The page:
Exploring New Frontiers from Cancer to HIV
While improving bone marrow transplantation remains central to the Center's research, it is now only part of our efforts. The Hutch is home to five scientific divisions, three Nobel laureates and more than 2,700 faculty and staff members who are working to eliminate cancer, HIV and other related diseases.
In 1982, Fred Hutch established the Cancer Prevention Program, which has made key contributions to understanding how diet, exercise and other factors influence the likelihood of acquiring the disease. Today it is the oldest and largest such program in the nation.
Our researchers have continued to develop innovative treatments for leukemia and other blood cancers, and are making further progress toward the next generation of cancer therapies. Fred Hutch's Nobel prize-winning work on bone marrow transplantation provided the first example of the power of the human immune system to cure cancer. Later, Dr. Rainier Storb and colleagues developed a radically different approach to bone marrow transplantation that offers hope for older or otherwise medically unfit blood-cancer patients whose bodies cannot withstand the rigors of a conventional transplant. This treatment, called the non-myeloblative stem cell transplants or "mini" transplant, does not wipe out bone marrow and involves minimal radiation. Studies have shown patients are as likely to survive after a reduced intensity transplant as after a more intense transplant.
Today, we are spearheading a revolutionary treatment, called immunotherapy, that yields effective cancer treatments with far fewer side effects than conventional drugs, radiation or surgery. In 2008, Dr. Cassian Yee demonstrated that he could use a patient's own infection-fighting T-cells to put advanced melanoma into long-term remission.
Our scientists are also leaders in using antibodies either alone or attached to radioactive molecules or chemotherapy to treat cancer. Antibody-based therapy uses small proteins to directly attack tumors or to allow therapeutic agents to be delivered to cancer cells, sparing health cells and thus minimizing harmful side effects.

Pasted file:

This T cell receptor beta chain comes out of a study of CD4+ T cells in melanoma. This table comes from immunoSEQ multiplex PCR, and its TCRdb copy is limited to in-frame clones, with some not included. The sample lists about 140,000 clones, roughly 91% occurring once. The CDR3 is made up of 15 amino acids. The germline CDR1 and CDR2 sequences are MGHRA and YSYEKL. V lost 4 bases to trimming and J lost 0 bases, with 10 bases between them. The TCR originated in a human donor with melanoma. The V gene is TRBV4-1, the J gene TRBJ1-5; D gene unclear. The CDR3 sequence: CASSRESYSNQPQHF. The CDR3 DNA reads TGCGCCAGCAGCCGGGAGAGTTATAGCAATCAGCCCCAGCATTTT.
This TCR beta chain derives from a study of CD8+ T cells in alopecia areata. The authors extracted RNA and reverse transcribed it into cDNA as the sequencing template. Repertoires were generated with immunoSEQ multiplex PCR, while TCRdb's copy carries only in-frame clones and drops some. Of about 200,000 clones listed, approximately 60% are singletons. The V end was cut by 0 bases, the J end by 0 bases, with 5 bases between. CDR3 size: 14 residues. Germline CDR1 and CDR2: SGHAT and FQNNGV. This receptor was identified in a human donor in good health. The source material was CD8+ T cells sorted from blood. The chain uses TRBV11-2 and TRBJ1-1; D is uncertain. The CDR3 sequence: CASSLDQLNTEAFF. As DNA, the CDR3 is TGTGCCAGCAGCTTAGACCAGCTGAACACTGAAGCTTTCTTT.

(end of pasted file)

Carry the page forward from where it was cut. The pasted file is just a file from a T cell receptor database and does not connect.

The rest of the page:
Our work extends to infectious disease research, reflecting a growing understanding that eradicating certain infections can lower the world’s cancer burden. In 1988, investigators from our Basic Sciences Division began researching HIV. This laid the groundwork for national HIV vaccine trials, which the Center began conducting in collaboration with the University of Washington in 1994. Today, our Vaccine and Infectious Disease Division is home to one of the world’s largest HIV research units and is the hub of the international HIV Vaccine Trials Network, a global effort to develop and test a successful HIV vaccine.
To expedite our research, the Center joined forces with the University of Washington and Seattle Children’s to form Seattle Cancer Care Alliance (SCCA) in 1998. One of the country’s most comprehensive adult and pediatric cancer-care organizations. SCCA opened a 150,000 square-foot outpatient clinic on the Hutchinson Center’s Seattle campus in 2001.
Pursuing the Next Wave of Breakthroughs
Hutch researchers are uniquely poised to contribute to the next wave of breakthrough treatments and prevention strategies. Their visionary approach ensures that Fred Hutch remains one of the world’s leading research organizations, coming ever closer to eliminating cancer and related diseases as causes of human suffering and death.